As part of the expansion, the company planned to spend $24 million on a new wastewater-treatment plant, but Czmowski said that in order to meet state permit requirements, Agropur had to spend close to $28 million. The company constructed a 14.5-mile pipeline to carry treated wastewater to a discharge site directly into the Big Sioux River about three miles northwest of Estelline.
The plant expansion, described by state officials one of the largest single industrial projects in state history, is expected to generate a $1 billion overall annual economic impact and will allow the plant to hire about 125 new employees beyond its existing workforce of 225.
Obtaining more milk from dairies in South Dakota and other states is one challenge to operating at full capacity, Czmowski said. The plant now needs milk from about 85,000 more cows than were producing for Agropur prior to the expansion, which will create economic opportunities for existing or new dairy farmers across the state and region, he said.
The plant in Lake Norden, a Hamlin County town of fewer than 500 people, was built in the 1950s and has had different ownership over the years, with Agropur purchasing the plant in 2014, Czmowski said.
Formerly, the plant used a series of manmade wetlands to filter its treated wastewater that eventually dumped into a tributary of the Big Sioux River. The plant had a strong track record of meeting pollution limits with the former system, which is a main reason the state initially felt comfortable not placing nitrate limits on the expanded plant’s wastewater, Spangler said.
The new treatment system will feature many of the same elements of the old system but also use a new anaerobic processing system that uses several technologies to further screen out and remove pollutants.
The old permit considered Agropur a “non-discharge” plant because wastes were not directly dumped into a flowing waterway. Now, the plant is allowed to dump up to 2 million gallons of treated wastewater per day directly into the Big Sioux River, one of the state’s most prominent rivers but also the most polluted. Early discharges from the new system have averaged just under 1 million gallons per day.
The Big Sioux River runs north-south through the most populated portion of South Dakota and forms the famed waterfall in downtown Sioux Falls that gave the city its name. Along its route, the river is subjected to daily dumping of treated wastes from several municipalities, numerous cheesemakers and other industrial plants, and also receives significant polluted runoff from farms. The city of Sioux Falls and the Smithfield pork-processing plant combined dump about 20 million gallons of treated human and industrial wastewaters into the river each day near downtown Sioux Falls.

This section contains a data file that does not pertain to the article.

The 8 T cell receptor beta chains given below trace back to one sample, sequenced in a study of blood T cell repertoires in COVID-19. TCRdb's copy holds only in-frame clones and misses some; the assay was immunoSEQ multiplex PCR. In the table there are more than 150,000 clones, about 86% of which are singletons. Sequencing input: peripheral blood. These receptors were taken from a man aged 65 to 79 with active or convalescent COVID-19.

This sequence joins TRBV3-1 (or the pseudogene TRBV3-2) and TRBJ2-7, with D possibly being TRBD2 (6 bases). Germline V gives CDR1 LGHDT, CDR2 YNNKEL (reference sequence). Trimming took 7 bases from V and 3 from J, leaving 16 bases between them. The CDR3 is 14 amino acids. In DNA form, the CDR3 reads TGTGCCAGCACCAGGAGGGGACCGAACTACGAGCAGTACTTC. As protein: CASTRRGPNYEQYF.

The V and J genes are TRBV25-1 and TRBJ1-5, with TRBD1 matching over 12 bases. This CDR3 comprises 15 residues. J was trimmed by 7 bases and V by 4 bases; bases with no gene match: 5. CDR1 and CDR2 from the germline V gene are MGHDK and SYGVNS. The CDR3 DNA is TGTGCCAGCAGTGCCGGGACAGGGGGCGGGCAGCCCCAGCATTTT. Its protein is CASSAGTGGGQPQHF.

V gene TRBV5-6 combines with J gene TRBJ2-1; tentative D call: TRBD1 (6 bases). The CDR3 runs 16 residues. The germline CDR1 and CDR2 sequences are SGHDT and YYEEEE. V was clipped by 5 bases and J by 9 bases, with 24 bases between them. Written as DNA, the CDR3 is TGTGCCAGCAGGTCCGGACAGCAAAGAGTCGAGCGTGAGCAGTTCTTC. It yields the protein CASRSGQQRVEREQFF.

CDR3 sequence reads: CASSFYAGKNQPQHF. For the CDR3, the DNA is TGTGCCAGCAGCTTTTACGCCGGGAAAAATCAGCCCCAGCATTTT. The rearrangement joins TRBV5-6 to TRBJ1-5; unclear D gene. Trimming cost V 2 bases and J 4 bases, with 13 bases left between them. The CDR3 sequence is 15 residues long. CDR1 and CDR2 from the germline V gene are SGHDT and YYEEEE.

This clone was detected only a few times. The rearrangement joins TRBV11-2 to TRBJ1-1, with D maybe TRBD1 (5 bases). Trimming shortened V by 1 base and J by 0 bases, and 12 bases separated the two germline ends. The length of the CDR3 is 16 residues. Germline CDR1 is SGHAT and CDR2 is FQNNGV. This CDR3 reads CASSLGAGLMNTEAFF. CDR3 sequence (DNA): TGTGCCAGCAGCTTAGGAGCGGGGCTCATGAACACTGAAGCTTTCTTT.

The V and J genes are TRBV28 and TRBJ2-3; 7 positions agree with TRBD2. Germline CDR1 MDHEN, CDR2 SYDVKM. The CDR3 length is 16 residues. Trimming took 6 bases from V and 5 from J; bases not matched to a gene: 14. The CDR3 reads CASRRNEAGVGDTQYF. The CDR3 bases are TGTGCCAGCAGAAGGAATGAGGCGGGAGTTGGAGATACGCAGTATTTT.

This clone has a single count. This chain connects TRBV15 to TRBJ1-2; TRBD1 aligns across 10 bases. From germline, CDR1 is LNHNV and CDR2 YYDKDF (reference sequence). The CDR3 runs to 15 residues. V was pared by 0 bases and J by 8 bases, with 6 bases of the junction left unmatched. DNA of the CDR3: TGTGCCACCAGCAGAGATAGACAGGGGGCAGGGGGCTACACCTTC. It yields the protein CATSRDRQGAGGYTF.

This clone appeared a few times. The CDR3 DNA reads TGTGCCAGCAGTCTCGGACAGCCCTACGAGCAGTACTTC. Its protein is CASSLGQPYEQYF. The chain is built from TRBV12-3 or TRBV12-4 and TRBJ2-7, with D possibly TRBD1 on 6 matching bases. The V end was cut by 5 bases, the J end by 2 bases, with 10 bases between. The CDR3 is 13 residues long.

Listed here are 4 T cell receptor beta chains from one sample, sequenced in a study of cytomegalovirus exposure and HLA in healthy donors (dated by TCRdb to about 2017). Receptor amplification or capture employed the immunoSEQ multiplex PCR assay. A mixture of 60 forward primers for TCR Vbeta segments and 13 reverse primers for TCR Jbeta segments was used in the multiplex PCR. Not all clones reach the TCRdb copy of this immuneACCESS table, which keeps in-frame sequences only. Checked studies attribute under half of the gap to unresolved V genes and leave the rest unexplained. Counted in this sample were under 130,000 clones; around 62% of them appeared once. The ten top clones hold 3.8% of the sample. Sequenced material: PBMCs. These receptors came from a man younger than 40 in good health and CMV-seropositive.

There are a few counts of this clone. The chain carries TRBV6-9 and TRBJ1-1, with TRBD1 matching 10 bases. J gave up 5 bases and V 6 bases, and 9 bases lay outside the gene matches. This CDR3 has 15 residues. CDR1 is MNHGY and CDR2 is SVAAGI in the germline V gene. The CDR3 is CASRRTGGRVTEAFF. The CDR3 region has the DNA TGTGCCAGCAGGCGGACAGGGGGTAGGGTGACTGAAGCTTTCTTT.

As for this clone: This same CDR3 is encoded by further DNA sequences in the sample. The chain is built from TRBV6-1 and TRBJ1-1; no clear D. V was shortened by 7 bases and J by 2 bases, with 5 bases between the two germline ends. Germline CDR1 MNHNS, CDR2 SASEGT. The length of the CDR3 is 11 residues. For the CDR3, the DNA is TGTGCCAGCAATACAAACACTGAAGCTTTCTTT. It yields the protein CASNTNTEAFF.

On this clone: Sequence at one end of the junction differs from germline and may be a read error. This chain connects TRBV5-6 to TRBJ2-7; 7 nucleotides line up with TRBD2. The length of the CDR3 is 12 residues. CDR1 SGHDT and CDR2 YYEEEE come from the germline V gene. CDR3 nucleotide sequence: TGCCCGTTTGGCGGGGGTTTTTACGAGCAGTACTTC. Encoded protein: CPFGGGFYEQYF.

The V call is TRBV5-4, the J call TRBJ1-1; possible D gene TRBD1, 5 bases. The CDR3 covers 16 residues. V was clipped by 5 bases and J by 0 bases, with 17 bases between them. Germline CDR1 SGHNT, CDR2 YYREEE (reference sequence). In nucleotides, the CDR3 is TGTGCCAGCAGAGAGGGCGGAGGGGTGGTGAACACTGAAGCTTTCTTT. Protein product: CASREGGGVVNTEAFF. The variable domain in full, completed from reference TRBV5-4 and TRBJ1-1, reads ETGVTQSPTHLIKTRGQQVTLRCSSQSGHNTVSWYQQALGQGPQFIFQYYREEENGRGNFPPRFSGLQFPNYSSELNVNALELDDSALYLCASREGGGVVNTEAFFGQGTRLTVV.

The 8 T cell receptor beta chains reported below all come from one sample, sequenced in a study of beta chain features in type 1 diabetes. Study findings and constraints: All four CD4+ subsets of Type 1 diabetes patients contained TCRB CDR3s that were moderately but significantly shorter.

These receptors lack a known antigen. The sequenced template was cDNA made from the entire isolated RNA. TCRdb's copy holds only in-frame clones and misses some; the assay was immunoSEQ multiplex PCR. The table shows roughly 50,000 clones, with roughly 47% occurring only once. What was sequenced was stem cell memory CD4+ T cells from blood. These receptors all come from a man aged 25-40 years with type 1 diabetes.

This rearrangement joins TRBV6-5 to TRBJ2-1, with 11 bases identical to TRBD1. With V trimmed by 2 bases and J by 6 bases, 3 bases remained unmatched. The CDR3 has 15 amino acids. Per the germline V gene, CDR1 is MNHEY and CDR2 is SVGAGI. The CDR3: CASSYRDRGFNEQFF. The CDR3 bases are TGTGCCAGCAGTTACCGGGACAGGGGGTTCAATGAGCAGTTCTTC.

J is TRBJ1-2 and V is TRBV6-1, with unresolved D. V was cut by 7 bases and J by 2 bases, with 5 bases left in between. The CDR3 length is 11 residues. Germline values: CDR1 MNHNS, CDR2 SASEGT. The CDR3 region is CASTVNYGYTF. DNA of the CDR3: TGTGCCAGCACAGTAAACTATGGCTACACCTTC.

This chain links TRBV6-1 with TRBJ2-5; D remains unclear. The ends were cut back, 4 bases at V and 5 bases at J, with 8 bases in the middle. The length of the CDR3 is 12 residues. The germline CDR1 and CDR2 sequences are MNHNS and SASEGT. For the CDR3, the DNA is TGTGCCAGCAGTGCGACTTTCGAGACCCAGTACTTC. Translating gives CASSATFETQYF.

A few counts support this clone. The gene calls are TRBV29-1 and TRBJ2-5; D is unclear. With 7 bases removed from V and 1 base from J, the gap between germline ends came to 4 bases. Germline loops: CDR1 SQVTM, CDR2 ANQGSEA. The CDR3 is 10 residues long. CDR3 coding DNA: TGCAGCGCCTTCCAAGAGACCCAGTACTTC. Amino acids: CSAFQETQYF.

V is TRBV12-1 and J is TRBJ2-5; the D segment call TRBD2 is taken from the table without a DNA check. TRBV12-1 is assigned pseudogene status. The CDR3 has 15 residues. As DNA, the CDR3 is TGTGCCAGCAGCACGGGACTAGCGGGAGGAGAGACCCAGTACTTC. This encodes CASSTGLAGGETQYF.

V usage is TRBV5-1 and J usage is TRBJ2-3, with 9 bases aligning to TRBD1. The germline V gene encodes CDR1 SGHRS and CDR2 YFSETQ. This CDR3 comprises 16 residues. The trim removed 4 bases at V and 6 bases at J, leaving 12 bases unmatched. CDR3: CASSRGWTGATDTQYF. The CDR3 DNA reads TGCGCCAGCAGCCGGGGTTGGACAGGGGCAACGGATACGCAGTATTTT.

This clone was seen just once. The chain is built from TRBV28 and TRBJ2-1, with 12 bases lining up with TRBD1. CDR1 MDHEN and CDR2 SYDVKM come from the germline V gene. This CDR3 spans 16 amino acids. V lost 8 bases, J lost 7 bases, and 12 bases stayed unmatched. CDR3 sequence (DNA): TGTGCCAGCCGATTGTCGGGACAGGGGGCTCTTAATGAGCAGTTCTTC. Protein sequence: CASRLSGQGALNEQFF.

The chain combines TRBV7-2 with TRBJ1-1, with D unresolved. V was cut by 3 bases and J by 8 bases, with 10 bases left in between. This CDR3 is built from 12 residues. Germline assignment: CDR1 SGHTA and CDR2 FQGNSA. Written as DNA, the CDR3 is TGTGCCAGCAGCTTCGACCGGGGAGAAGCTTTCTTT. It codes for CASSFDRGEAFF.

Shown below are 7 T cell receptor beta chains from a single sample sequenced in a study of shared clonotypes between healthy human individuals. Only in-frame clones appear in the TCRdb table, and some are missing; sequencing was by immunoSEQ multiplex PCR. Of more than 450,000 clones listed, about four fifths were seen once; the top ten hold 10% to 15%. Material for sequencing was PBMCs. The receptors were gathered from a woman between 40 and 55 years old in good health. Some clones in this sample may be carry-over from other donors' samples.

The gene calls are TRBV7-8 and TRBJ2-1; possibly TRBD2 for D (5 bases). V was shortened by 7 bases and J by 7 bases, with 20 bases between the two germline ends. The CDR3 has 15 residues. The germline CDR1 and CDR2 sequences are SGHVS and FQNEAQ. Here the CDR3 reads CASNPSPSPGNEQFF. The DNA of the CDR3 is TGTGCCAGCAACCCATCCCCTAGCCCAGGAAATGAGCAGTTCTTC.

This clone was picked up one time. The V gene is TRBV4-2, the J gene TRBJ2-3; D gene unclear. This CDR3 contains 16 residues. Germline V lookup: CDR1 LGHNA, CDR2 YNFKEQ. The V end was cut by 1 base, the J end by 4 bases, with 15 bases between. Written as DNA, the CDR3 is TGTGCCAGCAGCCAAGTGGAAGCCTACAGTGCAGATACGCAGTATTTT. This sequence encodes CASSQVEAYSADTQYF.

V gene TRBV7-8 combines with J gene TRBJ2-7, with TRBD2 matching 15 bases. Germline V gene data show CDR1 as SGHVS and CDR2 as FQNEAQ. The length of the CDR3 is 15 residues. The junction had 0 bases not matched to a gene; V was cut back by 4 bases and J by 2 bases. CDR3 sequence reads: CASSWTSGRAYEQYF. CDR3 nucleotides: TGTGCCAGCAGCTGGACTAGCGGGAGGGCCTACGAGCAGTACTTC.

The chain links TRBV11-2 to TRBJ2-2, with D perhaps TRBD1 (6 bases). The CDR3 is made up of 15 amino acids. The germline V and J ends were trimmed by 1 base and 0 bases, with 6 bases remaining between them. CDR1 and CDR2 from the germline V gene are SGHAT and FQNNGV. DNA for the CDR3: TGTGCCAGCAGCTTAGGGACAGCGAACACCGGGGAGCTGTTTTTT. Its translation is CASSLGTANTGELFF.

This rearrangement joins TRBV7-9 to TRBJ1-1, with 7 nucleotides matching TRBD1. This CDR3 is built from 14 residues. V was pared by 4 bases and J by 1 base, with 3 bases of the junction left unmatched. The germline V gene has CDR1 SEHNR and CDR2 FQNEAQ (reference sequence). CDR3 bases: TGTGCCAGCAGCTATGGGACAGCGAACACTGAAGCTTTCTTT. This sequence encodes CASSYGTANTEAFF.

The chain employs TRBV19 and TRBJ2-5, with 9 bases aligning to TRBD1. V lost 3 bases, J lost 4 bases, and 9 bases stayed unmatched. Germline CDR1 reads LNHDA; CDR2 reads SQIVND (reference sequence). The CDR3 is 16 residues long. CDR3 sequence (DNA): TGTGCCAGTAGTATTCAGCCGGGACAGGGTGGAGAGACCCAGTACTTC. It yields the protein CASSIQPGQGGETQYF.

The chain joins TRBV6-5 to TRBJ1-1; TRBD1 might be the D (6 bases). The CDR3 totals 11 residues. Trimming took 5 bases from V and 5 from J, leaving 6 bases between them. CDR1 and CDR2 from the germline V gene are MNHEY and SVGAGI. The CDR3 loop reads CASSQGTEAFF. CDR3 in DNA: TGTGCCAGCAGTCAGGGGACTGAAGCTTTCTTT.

Construction is still ongoing at the Agropur cheese plant in Lake Norden, S.D., which has seen its milk production capacity triple as part of a $252 million expansion. The plant violated pollution limits in its treated wastewater during its first few months of operation. Photo: Bart Pfankuch, South Dakota News Watch
Concerns raised by numerous groups
Water managers along the route say that although the addition of pollutants from Agropur make up only a small portion of contaminants in the river, the cumulative effect of increased dumping is worrisome.
“We need to be concerned,” said Jay Gilbertson, manager of the East Dakota Water Development District in Brookings. “The fact that the impact of that violation on the river was inconsequential due to high river flows now isn’t the point. The Big Sioux does not have an unlimited capacity to assimilate whatever we dump into it.”
Other commenters noted that when flows in the Big Sioux reach historic lows, as they did during an extended drought in recent years, the Agropur discharges at the maximum allowable level could make up about 60 percent of the water flow in the river.
About a dozen individuals and groups filed formal comments to the state during the permitting process for the Agropur expansion, most raising concerns over pollution impacts on the Big Sioux River and also over the lack of nitrate limits. Commenters included eight water-management or -protection groups but also the state Game, Fish & Parks Department, which pointed out that the Big Sioux River in the discharge area is already impaired by high concentrations of E.coli and is impaired downstream owing to E.coli, mercury and suspended solids.
The EPA and U.S. Fish and Wildlife Service also urged the state to impose pollution limits. The wildlife service noted, and News Watch confirmed, that Agropur plants in Idaho, Iowa and Wisconsin have had wastewater-permit violations for exceeding limits of phosphorous, residual chlorine, suspended solids, and oxygen demand, and also for improper reporting of data.
Czmowski said efforts to build and employ its new wastewater-treatment process were made more difficult by an unusually cold winter and wet spring in South Dakota.